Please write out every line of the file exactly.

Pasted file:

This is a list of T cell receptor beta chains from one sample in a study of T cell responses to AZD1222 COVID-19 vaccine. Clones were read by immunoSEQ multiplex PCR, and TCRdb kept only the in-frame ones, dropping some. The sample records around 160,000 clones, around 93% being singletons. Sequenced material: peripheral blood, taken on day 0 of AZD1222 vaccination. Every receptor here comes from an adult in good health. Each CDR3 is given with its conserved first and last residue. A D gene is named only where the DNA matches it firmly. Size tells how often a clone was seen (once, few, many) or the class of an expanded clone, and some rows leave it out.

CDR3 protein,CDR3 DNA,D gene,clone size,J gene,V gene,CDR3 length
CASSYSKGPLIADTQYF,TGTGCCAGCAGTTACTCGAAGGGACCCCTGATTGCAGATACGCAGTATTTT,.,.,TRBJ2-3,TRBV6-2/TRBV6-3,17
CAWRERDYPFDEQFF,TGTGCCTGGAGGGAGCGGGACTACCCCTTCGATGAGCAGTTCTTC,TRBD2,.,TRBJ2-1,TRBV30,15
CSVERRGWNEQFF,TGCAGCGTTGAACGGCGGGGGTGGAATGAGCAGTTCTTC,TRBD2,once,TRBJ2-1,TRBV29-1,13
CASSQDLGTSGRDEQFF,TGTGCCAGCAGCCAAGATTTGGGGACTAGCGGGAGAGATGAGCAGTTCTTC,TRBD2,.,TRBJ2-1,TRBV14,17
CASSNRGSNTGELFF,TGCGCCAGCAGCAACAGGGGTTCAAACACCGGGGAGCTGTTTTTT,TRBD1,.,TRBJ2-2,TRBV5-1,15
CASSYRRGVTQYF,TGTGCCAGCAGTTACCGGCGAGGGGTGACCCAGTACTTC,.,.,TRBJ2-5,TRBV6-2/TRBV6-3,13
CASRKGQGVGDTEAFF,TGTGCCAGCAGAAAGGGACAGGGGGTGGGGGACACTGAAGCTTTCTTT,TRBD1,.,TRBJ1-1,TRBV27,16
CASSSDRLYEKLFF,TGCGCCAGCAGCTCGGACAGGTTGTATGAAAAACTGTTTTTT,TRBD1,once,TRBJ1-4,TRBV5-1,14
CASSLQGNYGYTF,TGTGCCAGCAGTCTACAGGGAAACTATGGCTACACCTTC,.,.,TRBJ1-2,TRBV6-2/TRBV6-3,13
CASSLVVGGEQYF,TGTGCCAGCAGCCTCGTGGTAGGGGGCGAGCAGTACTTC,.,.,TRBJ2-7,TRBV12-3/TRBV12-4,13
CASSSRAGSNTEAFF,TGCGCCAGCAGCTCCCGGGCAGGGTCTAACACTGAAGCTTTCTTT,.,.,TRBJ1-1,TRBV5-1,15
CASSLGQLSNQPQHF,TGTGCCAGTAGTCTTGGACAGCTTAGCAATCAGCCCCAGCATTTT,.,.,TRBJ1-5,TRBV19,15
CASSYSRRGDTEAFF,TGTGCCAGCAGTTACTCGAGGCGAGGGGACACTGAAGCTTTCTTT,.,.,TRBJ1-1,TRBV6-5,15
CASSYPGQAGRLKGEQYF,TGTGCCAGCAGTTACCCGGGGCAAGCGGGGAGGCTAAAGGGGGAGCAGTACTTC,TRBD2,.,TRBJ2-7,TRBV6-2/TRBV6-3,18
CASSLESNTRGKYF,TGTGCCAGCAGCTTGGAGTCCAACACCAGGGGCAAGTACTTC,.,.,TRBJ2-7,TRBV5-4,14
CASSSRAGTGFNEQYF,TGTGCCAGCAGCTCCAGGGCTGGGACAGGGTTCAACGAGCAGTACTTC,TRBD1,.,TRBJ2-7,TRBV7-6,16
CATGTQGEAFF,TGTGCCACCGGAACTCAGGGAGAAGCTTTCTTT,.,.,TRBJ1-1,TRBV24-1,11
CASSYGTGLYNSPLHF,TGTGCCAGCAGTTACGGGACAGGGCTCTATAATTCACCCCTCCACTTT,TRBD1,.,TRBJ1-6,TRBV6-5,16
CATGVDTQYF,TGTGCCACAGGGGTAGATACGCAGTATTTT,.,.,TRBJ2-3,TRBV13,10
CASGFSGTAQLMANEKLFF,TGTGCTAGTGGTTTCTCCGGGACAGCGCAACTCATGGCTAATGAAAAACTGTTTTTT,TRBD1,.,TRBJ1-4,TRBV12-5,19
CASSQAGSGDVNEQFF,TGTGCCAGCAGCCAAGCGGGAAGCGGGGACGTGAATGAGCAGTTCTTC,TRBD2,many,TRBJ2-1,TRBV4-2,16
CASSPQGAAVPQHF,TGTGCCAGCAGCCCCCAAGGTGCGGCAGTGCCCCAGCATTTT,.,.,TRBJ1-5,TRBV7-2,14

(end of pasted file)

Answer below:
This is a list of T cell receptor beta chains from one sample in a study of T cell responses to AZD1222 COVID-19 vaccine. Clones were read by immunoSEQ multiplex PCR, and TCRdb kept only the in-frame ones, dropping some. The sample records around 160,000 clones, around 93% being singletons. Sequenced material: peripheral blood, taken on day 0 of AZD1222 vaccination. Every receptor here comes from an adult in good health. Each CDR3 is given with its conserved first and last residue. A D gene is named only where the DNA matches it firmly. Size tells how often a clone was seen (once, few, many) or the class of an expanded clone, and some rows leave it out.

CDR3 protein,CDR3 DNA,D gene,clone size,J gene,V gene,CDR3 length
CASSYSKGPLIADTQYF,TGTGCCAGCAGTTACTCGAAGGGACCCCTGATTGCAGATACGCAGTATTTT,.,.,TRBJ2-3,TRBV6-2/TRBV6-3,17
CAWRERDYPFDEQFF,TGTGCCTGGAGGGAGCGGGACTACCCCTTCGATGAGCAGTTCTTC,TRBD2,.,TRBJ2-1,TRBV30,15
CSVERRGWNEQFF,TGCAGCGTTGAACGGCGGGGGTGGAATGAGCAGTTCTTC,TRBD2,once,TRBJ2-1,TRBV29-1,13
CASSQDLGTSGRDEQFF,TGTGCCAGCAGCCAAGATTTGGGGACTAGCGGGAGAGATGAGCAGTTCTTC,TRBD2,.,TRBJ2-1,TRBV14,17
CASSNRGSNTGELFF,TGCGCCAGCAGCAACAGGGGTTCAAACACCGGGGAGCTGTTTTTT,TRBD1,.,TRBJ2-2,TRBV5-1,15
CASSYRRGVTQYF,TGTGCCAGCAGTTACCGGCGAGGGGTGACCCAGTACTTC,.,.,TRBJ2-5,TRBV6-2/TRBV6-3,13
CASRKGQGVGDTEAFF,TGTGCCAGCAGAAAGGGACAGGGGGTGGGGGACACTGAAGCTTTCTTT,TRBD1,.,TRBJ1-1,TRBV27,16
CASSSDRLYEKLFF,TGCGCCAGCAGCTCGGACAGGTTGTATGAAAAACTGTTTTTT,TRBD1,once,TRBJ1-4,TRBV5-1,14
CASSLQGNYGYTF,TGTGCCAGCAGTCTACAGGGAAACTATGGCTACACCTTC,.,.,TRBJ1-2,TRBV6-2/TRBV6-3,13
CASSLVVGGEQYF,TGTGCCAGCAGCCTCGTGGTAGGGGGCGAGCAGTACTTC,.,.,TRBJ2-7,TRBV12-3/TRBV12-4,13
CASSSRAGSNTEAFF,TGCGCCAGCAGCTCCCGGGCAGGGTCTAACACTGAAGCTTTCTTT,.,.,TRBJ1-1,TRBV5-1,15
CASSLGQLSNQPQHF,TGTGCCAGTAGTCTTGGACAGCTTAGCAATCAGCCCCAGCATTTT,.,.,TRBJ1-5,TRBV19,15
CASSYSRRGDTEAFF,TGTGCCAGCAGTTACTCGAGGCGAGGGGACACTGAAGCTTTCTTT,.,.,TRBJ1-1,TRBV6-5,15
CASSYPGQAGRLKGEQYF,TGTGCCAGCAGTTACCCGGGGCAAGCGGGGAGGCTAAAGGGGGAGCAGTACTTC,TRBD2,.,TRBJ2-7,TRBV6-2/TRBV6-3,18
CASSLESNTRGKYF,TGTGCCAGCAGCTTGGAGTCCAACACCAGGGGCAAGTACTTC,.,.,TRBJ2-7,TRBV5-4,14
CASSSRAGTGFNEQYF,TGTGCCAGCAGCTCCAGGGCTGGGACAGGGTTCAACGAGCAGTACTTC,TRBD1,.,TRBJ2-7,TRBV7-6,16
CATGTQGEAFF,TGTGCCACCGGAACTCAGGGAGAAGCTTTCTTT,.,.,TRBJ1-1,TRBV24-1,11
CASSYGTGLYNSPLHF,TGTGCCAGCAGTTACGGGACAGGGCTCTATAATTCACCCCTCCACTTT,TRBD1,.,TRBJ1-6,TRBV6-5,16
CATGVDTQYF,TGTGCCACAGGGGTAGATACGCAGTATTTT,.,.,TRBJ2-3,TRBV13,10
CASGFSGTAQLMANEKLFF,TGTGCTAGTGGTTTCTCCGGGACAGCGCAACTCATGGCTAATGAAAAACTGTTTTTT,TRBD1,.,TRBJ1-4,TRBV12-5,19
CASSQAGSGDVNEQFF,TGTGCCAGCAGCCAAGCGGGAAGCGGGGACGTGAATGAGCAGTTCTTC,TRBD2,many,TRBJ2-1,TRBV4-2,16
CASSPQGAAVPQHF,TGTGCCAGCAGCCCCCAAGGTGCGGCAGTGCCCCAGCATTTT,.,.,TRBJ1-5,TRBV7-2,14